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Video on the Latest Development of the New McLaren Super Car the MP4-12C
The latest testing news about the MP4-12C is hitting the net. Is anyone else as excited about new street car as I am? The McLaren F1 is the super car in my mind and now to have McLaren rolling out a new no holds bared super car is a dream come true. I can't wait to see how the new car stacks up to everything else on the market, the F1 and of course the Bugatti Veyron.
Enjoy the info on the latest development from PistonHeads. How excited are you about the New McLaren?
Development of the MP4-12C is entering its final phase, says McLaren, which has just released a new teaser video showing 'works in progress'.
The new high-performance sports car is due to launch in 2011, and the latest Experimental Prototype (XP) 12Cs are undergoing intensive appraisal at a number of test locations around the world - including Spain's Applus IDIADA facility where this movie footage was captured.
The XP Beta cars are also seen in action on public roads in the foothills near Tarragona in a short video McLaren says offers an insight into the testing programme from the perspective of the development team responsible for the 12C.
Featured in the short film are XP8 and XP10, two XP Beta-phase prototypes. Wrapped almost entirely in matt black vinyl, XP Beta cars are clearly discernable from 2009's XP cars, which have been seen sporting black and white camouflage exteriors.
The XP Beta test cars feature significant technological advancements that take the 12C nearer to production, the company says. A revised iteration of the M838T twin-turbo engine, transmission featuring new gear ratios, a more efficient cooling package, new suspension geometry and upgraded electrical architecture are the headline features of current prototypes, denoting key differences between XP and XP Beta cars.
Indicative performance figures generated by the XP Beta cars are expected to be announced in March, but feedback from February's testing suggests McLaren's aspiration to out-perform its competitors is on target, they say.
Mark Vinnels, McLaren Automotive Programme Director, is leading the engineering team. "There is an extensive list of subjective and objective targets set for our prototype vehicles. These XP Beta cars are already achieving outstanding results in many of the subjective areas, which includes ride quality, handling and many other aspects of dynamic performance," he says.
"The benchmark competitor vehicles we have tested become nervous and twitchy at higher speed, but the 12C feels more stable than anything I have driven. Because the bump rejection is so good, the ride is smooth and the steering is solid.
"Between now and production the vehicles and the team are working flat out. All this is geared towards not just achieving our unprecedented levels of performance but also guaranteeing the levels of quality, reliability and durability with which we expect to delight future McLaren customers."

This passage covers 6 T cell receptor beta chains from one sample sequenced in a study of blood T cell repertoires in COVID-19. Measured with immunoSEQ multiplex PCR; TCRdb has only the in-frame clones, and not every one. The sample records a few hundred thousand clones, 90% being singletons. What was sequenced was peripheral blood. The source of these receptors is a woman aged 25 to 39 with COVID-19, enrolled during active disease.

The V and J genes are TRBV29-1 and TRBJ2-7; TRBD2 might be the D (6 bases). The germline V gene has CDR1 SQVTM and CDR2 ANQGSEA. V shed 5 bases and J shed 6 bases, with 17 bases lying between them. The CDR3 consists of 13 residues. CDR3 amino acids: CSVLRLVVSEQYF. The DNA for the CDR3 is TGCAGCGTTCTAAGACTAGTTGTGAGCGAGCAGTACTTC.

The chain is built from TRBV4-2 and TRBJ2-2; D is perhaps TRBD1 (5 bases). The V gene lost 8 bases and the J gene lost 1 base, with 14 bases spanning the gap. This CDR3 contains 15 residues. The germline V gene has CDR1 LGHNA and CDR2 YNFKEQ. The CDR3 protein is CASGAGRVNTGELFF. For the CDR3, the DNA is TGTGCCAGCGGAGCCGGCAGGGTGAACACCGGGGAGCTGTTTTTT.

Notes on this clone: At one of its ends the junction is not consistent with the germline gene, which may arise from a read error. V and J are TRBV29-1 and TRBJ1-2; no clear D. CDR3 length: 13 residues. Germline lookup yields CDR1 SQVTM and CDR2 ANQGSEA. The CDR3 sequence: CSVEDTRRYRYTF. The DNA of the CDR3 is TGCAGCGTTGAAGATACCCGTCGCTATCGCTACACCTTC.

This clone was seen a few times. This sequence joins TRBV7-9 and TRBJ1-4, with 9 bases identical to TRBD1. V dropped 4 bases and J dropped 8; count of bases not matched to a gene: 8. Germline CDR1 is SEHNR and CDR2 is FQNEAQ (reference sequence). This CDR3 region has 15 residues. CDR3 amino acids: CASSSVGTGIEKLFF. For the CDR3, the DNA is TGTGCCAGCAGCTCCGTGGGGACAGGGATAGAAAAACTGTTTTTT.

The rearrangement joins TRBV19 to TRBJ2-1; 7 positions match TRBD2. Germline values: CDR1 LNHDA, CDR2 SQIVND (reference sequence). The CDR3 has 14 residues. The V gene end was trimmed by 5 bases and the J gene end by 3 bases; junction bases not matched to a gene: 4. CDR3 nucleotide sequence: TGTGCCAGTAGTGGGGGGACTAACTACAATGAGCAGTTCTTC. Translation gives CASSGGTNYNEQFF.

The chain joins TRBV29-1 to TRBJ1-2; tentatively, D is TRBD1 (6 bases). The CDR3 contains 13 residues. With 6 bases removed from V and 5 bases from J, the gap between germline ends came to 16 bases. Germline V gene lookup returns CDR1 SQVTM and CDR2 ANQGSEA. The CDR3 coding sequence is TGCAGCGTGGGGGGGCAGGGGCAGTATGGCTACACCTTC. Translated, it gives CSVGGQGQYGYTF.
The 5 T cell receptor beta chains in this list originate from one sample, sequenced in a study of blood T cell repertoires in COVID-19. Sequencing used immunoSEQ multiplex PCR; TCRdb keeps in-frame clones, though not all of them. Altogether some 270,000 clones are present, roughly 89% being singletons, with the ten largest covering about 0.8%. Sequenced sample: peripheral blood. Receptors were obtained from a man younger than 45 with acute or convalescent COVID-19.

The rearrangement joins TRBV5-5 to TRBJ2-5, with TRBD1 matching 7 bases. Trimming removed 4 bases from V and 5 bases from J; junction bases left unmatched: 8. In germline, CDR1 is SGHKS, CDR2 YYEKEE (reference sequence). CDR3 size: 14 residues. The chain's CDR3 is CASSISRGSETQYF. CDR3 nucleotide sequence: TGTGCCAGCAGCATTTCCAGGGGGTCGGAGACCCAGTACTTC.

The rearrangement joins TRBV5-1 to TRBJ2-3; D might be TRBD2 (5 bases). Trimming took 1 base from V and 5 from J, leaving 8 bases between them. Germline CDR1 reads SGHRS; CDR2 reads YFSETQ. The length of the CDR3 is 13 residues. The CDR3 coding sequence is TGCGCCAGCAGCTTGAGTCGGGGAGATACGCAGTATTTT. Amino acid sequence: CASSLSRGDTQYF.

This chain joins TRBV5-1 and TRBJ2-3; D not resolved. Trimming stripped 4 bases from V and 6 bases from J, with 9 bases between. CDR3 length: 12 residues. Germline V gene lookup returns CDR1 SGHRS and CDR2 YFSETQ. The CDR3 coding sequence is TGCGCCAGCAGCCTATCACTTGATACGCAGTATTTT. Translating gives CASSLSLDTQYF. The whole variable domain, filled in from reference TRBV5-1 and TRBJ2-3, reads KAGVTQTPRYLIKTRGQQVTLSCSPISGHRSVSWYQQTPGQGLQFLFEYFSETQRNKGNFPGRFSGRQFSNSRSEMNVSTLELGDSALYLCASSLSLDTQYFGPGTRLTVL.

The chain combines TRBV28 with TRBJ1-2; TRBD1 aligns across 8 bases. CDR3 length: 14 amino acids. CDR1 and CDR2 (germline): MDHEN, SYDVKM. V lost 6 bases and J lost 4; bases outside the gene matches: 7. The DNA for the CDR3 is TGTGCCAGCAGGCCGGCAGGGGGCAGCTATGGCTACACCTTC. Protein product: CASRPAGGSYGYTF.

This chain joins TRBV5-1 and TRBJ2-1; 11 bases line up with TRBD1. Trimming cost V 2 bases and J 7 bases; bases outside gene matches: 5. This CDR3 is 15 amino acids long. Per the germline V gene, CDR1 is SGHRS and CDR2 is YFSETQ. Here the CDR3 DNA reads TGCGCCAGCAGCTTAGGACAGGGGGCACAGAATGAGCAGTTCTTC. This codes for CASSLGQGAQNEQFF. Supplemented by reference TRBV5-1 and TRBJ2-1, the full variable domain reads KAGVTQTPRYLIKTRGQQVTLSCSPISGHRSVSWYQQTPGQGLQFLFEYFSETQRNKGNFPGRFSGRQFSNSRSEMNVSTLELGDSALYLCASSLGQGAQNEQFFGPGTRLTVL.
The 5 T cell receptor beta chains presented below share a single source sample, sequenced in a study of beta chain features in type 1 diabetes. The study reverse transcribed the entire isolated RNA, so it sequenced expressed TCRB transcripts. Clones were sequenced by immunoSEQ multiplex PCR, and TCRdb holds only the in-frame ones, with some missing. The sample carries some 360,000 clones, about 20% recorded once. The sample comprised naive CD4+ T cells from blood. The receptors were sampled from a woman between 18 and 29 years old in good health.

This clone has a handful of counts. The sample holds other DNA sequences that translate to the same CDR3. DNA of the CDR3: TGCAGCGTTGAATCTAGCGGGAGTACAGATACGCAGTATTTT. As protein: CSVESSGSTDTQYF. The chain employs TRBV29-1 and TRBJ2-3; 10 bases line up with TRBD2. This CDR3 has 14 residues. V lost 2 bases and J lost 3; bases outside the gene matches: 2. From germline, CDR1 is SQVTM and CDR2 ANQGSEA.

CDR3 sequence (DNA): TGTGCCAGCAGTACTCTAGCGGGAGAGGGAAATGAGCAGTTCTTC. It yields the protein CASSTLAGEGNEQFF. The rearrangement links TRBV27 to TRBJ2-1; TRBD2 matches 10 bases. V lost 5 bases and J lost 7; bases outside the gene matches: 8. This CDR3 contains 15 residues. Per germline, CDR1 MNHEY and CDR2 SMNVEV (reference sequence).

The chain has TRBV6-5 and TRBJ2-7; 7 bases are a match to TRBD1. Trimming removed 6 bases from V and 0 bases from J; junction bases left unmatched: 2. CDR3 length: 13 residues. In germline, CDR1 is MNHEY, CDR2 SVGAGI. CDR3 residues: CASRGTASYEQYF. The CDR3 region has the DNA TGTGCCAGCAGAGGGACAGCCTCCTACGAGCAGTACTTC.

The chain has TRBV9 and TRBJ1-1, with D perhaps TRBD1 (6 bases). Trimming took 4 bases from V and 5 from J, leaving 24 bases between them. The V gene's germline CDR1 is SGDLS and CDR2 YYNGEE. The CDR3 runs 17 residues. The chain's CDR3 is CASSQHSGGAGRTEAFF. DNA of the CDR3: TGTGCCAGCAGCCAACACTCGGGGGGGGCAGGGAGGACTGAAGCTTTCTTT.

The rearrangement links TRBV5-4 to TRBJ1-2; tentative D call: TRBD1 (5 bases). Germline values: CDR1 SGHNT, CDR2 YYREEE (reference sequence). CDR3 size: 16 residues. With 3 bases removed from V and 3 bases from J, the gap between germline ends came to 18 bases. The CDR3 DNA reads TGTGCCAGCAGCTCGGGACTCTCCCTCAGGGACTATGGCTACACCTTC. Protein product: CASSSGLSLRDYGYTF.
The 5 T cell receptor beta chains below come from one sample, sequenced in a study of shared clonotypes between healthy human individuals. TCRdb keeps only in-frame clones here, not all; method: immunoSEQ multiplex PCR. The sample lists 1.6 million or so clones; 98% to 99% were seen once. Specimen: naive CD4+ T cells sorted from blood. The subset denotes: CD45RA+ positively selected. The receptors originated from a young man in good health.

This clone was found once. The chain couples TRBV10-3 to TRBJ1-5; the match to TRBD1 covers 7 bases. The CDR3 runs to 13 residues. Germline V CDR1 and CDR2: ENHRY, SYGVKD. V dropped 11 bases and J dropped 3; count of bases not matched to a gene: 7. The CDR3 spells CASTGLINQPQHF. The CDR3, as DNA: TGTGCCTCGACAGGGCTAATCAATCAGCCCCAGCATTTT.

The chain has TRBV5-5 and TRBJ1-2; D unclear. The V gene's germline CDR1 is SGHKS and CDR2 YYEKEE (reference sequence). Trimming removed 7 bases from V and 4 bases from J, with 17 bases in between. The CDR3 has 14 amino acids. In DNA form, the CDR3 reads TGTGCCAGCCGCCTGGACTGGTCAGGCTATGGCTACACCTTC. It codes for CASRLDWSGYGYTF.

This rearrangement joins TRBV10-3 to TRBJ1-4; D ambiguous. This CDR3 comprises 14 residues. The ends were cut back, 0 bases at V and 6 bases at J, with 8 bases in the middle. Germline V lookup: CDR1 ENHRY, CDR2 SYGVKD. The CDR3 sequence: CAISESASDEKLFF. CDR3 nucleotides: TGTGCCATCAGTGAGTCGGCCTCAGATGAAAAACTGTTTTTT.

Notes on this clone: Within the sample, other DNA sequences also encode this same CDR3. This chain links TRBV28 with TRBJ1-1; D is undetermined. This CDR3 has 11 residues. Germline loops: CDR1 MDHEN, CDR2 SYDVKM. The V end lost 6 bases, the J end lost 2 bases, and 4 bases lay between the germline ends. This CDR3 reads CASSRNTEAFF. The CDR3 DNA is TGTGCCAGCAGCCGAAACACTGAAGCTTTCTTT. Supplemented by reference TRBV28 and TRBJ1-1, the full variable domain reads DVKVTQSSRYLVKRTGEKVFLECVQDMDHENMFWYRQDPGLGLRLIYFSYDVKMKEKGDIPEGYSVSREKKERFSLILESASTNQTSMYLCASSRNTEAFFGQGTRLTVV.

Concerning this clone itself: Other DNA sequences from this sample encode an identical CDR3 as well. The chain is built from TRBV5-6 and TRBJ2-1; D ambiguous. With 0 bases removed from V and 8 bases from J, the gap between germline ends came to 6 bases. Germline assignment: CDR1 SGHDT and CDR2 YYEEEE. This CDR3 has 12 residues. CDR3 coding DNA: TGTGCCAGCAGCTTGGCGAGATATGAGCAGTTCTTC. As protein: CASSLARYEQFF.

While I love my manual to death and loath driving autos the McLaren Pre-Cog system sounds like it could be a lot of fun and introduces a type of complexity that I enjoy about manual driving.
Gears are changed using a Formula 1 style rocker shift that pivots in the centre of the steering wheel. It is actuated on either side of the steering wheel (pulling right changes up, pulling left down).
As with the McLaren Formula 1 car, a shift can be actuated either by pulling or by pushing on the rocker. The rocker moves with the steering wheel, rather than being mounted on the steering column, so that if a gear change is needed while lock is being applied the driver does not have to fumble around to change gear.
The rocker itself incorporates an innovative feature created by McLaren engineers called Pre-Cog. The name stands for pre-cognition, literally ‘foreknowledge’. The rocker on the 12C has two positions with a slightly different haptic (or feel) for each. The driver applies first pressure to the rocker and it informs the gearbox to get ready to swap ratios, thereby saving time – latency – between the message being sent and the gearbox being primed to act. The second pressure confirms that the gear should be changed and the torque handover is completed in milliseconds.
“What Pre-Cog actually does is initiate the shift process by priming the clutch and torque handover – it takes significant time out of the process,” explained Dick Glover, Technical Director McLaren Automotive.
“It’s a little bit like the first pressure on a camera shutter button. There’s no requirement for the driver to use it but it is more satisfying and engaging if you do. The SSG also promotes seamless shifting in which the driver doesn’t have to reduce engine power at all – rather than the gearshift slowing you down, it actually speeds the car up by recovering the energy of the crank spinning as it drops engine speed,” he said.
In practice the latency of the shift is virtually zero, the actual gear change time is very fast and the level of impulse can be varied according to the gearbox mode. Considering that McLaren was the first Formula 1 team to introduce seamless shift gear changes into motor racing, it was a natural step to develop such a bespoke transmission to its sports car project.